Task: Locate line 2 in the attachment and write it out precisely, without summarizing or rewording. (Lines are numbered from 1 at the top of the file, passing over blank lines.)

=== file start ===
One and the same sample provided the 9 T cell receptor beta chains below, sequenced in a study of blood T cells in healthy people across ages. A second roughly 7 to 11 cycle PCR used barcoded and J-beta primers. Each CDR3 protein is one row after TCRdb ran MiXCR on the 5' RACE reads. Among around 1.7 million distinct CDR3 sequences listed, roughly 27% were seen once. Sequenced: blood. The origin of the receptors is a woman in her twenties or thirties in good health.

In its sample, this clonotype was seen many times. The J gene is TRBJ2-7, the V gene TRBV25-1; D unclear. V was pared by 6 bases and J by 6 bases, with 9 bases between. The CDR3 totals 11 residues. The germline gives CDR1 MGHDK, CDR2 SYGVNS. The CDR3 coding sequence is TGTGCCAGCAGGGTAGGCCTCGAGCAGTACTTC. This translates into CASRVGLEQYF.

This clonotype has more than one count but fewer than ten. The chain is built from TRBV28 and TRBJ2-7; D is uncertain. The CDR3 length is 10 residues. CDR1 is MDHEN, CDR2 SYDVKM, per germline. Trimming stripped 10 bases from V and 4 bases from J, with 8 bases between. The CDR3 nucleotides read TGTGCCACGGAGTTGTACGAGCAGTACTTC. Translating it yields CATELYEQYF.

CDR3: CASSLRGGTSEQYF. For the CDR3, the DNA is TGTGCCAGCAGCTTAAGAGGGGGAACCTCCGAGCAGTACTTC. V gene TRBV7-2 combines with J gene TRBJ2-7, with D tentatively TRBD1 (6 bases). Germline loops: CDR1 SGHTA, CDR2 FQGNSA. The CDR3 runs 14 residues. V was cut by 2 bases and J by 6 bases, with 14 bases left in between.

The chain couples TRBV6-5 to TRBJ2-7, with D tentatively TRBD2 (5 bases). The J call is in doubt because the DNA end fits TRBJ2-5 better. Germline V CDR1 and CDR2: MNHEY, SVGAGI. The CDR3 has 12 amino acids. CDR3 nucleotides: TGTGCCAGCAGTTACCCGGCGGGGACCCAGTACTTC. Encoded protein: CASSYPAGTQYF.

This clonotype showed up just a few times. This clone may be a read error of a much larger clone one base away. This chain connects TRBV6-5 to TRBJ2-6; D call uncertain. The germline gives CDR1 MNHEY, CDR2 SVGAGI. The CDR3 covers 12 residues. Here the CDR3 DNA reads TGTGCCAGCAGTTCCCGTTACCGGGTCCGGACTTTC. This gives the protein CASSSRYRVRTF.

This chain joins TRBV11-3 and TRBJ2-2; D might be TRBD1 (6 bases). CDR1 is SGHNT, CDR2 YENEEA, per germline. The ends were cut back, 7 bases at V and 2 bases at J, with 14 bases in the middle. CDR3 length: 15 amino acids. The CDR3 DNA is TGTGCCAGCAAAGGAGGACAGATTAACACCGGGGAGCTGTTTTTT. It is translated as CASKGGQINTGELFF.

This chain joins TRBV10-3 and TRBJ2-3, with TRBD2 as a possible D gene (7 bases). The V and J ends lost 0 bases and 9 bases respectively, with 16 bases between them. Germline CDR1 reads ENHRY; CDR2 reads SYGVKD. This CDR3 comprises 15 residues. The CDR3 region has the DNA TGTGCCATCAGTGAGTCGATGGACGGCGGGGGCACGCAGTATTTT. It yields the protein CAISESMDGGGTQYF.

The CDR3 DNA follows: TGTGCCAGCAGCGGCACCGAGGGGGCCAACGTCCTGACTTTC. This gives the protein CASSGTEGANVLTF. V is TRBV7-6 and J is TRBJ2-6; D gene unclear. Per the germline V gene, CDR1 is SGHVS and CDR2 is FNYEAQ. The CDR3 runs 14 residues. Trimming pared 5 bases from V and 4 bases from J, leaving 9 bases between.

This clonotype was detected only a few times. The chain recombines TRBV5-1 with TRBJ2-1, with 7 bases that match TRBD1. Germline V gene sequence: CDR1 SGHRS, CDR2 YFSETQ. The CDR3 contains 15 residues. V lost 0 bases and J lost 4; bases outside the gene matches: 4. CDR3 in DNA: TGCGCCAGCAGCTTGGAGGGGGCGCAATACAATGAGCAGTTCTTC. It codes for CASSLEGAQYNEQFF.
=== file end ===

In its sample, this clonotype was seen many times. The J gene is TRBJ2-7, the V gene TRBV25-1; D unclear. V was pared by 6 bases and J by 6 bases, with 9 bases between. The CDR3 totals 11 residues. The germline gives CDR1 MGHDK, CDR2 SYGVNS. The CDR3 coding sequence is TGTGCCAGCAGGGTAGGCCTCGAGCAGTACTTC. This translates into CASRVGLEQYF.